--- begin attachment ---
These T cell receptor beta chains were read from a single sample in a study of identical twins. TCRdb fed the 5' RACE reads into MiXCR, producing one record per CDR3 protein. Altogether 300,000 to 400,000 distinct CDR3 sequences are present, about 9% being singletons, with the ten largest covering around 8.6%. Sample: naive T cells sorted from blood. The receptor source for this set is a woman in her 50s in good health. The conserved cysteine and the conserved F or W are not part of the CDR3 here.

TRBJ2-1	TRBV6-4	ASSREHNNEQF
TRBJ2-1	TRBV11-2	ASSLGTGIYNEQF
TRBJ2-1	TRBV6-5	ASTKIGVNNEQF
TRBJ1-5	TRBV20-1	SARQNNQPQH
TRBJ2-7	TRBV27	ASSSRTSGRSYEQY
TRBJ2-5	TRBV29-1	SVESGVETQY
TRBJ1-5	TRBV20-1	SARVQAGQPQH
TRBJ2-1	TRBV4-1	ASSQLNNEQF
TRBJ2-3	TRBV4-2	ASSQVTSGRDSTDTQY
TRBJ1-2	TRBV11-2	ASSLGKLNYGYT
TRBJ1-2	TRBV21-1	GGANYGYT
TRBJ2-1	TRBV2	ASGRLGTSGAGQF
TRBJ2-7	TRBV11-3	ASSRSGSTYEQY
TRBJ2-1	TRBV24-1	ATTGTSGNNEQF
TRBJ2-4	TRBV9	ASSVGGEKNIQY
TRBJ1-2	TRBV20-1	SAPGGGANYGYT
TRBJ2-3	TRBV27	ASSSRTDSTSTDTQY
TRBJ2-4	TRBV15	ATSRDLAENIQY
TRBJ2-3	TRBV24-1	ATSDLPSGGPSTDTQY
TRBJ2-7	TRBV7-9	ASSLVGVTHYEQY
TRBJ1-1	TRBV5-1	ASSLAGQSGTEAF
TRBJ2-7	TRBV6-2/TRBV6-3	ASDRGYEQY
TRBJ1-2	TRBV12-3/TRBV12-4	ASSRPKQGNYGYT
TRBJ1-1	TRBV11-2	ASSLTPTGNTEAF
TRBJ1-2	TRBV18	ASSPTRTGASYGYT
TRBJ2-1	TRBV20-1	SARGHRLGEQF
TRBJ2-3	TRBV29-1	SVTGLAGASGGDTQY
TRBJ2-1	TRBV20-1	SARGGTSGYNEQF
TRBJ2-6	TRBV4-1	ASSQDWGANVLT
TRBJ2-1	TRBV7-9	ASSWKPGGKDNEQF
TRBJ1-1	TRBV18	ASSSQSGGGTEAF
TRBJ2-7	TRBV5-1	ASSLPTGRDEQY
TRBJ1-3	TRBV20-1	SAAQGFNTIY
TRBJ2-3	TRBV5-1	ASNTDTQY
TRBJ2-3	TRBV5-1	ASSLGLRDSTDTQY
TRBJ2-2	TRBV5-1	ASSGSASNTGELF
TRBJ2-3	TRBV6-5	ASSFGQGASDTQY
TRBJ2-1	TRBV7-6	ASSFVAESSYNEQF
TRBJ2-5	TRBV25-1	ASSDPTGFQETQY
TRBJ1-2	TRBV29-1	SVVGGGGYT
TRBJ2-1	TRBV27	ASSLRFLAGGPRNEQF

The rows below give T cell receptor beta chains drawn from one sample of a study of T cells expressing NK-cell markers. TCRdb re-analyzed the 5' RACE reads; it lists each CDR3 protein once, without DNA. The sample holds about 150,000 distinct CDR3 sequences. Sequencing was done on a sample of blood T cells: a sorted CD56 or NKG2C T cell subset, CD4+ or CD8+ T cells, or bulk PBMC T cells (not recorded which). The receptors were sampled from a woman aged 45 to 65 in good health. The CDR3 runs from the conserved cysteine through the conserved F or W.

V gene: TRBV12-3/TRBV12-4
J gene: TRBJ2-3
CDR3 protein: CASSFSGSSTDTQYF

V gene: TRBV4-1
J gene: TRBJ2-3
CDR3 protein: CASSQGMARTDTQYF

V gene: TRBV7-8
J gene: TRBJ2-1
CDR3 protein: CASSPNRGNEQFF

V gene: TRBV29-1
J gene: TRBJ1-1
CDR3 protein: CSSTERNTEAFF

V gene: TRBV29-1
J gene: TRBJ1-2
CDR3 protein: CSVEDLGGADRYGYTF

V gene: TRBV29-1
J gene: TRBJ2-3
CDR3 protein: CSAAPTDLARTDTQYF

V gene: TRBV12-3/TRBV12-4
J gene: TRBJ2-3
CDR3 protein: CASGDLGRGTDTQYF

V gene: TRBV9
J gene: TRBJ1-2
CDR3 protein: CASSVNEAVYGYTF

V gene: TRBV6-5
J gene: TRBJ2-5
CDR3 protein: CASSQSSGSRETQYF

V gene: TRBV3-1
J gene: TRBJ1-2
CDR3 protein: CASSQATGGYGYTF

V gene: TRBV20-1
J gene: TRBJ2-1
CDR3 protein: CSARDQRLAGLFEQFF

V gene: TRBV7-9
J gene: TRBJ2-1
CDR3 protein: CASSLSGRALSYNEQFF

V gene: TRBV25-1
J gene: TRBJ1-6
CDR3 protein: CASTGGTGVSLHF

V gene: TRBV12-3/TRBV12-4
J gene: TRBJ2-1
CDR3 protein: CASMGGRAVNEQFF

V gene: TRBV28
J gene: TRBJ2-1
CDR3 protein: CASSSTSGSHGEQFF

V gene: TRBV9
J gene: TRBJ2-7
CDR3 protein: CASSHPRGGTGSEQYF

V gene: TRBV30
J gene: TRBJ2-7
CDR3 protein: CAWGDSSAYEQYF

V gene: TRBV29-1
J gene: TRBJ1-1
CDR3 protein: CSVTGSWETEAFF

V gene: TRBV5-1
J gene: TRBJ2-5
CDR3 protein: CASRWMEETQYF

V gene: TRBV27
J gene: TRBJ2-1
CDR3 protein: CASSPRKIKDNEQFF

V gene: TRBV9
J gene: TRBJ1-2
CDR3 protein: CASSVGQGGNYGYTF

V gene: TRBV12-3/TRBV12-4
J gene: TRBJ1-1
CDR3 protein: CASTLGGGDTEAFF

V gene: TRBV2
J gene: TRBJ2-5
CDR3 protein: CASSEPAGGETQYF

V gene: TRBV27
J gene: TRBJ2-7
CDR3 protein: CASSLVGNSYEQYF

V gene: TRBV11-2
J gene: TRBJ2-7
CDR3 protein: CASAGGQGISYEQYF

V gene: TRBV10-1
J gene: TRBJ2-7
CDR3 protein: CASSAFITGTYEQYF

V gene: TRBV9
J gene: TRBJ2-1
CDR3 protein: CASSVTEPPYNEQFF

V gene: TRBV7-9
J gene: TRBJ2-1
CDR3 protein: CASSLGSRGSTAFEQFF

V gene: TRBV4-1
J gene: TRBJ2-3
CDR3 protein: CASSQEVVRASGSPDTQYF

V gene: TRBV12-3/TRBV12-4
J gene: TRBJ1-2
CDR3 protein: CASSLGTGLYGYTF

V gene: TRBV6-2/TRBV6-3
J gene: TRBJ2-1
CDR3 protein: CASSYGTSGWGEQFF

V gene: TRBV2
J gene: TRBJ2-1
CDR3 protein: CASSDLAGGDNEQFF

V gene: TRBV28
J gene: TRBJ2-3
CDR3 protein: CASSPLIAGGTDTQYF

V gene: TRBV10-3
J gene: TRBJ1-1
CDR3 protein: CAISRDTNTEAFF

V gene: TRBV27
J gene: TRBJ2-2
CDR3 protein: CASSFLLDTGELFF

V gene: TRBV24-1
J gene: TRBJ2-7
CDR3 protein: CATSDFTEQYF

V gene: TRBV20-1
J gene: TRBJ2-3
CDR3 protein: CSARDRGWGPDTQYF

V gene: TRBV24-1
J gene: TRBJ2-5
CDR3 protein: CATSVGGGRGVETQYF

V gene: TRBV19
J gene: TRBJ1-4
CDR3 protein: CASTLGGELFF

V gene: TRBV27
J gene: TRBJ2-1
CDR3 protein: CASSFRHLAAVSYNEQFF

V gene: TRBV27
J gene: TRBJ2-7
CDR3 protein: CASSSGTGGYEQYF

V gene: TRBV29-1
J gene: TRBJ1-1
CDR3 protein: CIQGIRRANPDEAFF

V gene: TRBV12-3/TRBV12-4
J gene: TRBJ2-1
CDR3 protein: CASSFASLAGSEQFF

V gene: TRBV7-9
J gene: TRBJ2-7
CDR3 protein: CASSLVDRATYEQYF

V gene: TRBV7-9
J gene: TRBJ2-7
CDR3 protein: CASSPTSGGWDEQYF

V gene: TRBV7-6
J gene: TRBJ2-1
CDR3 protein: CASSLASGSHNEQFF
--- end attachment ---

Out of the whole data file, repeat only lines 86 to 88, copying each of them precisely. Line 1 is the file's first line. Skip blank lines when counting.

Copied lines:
V gene: TRBV28
J gene: TRBJ2-1
CDR3 protein: CASSSTSGSHGEQFF